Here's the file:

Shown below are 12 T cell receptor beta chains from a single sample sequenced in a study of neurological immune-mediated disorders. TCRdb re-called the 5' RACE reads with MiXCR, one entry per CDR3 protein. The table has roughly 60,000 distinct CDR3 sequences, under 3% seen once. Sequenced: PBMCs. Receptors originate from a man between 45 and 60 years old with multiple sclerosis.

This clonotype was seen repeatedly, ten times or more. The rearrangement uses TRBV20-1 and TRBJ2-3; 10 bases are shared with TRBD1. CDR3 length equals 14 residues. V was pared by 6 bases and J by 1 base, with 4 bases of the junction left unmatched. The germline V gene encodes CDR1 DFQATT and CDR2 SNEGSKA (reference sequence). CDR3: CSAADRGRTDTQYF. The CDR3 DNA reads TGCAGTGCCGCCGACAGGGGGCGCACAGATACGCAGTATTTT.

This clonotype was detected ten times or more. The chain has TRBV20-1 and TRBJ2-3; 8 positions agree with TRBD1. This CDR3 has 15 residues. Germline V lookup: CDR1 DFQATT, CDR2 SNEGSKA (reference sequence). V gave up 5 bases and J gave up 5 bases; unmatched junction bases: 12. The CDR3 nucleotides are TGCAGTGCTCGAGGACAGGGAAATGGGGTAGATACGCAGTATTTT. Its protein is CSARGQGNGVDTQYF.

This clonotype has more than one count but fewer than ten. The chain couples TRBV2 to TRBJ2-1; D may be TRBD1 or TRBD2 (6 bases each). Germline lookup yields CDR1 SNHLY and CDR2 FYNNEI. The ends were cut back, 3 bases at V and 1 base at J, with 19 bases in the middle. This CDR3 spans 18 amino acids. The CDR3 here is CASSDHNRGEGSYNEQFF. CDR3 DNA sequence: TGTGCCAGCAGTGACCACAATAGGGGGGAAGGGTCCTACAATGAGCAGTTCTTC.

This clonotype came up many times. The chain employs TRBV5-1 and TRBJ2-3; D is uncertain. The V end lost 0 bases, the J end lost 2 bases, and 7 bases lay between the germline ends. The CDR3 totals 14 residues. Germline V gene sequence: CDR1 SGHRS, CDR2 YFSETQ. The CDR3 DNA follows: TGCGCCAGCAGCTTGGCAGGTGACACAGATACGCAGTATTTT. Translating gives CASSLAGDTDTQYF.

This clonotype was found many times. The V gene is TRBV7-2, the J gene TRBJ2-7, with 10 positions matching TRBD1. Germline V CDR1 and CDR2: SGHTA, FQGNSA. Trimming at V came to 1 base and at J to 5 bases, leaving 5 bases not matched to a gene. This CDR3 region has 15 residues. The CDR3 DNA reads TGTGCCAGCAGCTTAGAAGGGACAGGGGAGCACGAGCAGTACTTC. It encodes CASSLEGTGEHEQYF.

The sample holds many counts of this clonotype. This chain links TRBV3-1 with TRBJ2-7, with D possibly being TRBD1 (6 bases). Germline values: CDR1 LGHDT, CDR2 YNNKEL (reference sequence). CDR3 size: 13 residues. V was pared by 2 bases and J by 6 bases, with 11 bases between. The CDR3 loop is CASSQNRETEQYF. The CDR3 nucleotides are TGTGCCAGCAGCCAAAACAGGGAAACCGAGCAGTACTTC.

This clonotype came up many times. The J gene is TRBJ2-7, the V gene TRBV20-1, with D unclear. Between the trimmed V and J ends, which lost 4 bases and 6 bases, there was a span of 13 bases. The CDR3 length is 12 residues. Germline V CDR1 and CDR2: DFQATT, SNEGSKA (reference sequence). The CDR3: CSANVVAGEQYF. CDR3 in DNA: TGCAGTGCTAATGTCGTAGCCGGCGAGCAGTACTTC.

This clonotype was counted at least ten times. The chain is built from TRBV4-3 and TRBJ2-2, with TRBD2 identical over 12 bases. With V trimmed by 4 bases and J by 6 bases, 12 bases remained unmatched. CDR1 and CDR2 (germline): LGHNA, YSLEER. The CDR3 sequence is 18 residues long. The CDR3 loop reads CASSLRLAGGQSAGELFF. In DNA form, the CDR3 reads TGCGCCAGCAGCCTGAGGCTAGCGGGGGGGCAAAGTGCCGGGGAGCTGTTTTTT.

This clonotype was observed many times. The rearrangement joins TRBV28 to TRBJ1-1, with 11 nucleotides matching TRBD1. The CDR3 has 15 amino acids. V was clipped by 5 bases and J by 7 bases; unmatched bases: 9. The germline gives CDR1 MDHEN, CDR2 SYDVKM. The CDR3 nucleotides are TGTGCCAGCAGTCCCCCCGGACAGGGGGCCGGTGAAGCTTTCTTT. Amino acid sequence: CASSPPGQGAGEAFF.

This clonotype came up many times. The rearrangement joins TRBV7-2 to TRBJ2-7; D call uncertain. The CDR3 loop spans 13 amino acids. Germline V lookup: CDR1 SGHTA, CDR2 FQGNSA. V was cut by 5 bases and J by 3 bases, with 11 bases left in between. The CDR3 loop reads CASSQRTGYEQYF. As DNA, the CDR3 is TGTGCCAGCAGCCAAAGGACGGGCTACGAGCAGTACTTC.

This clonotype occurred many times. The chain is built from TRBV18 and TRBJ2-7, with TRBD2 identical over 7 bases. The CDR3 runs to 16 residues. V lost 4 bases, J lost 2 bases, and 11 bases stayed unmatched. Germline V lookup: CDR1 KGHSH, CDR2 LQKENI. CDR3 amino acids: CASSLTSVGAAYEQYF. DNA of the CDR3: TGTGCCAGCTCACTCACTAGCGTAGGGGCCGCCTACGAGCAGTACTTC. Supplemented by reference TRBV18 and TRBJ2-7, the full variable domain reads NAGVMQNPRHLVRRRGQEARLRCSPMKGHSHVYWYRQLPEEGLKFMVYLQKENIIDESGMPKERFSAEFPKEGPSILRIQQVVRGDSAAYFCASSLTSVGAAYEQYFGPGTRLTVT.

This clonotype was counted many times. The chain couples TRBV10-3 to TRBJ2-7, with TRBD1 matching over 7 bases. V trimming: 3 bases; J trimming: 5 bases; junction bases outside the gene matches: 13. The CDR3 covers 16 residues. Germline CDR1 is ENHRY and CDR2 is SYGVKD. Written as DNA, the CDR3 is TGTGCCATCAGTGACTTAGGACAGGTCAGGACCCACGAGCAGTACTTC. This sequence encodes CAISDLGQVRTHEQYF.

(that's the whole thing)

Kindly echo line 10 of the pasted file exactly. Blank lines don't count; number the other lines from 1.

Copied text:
This clonotype was observed many times. The rearrangement joins TRBV28 to TRBJ1-1, with 11 nucleotides matching TRBD1. The CDR3 has 15 amino acids. V was clipped by 5 bases and J by 7 bases; unmatched bases: 9. The germline gives CDR1 MDHEN, CDR2 SYDVKM. The CDR3 nucleotides are TGTGCCAGCAGTCCCCCCGGACAGGGGGCCGGTGAAGCTTTCTTT. Amino acid sequence: CASSPPGQGAGEAFF.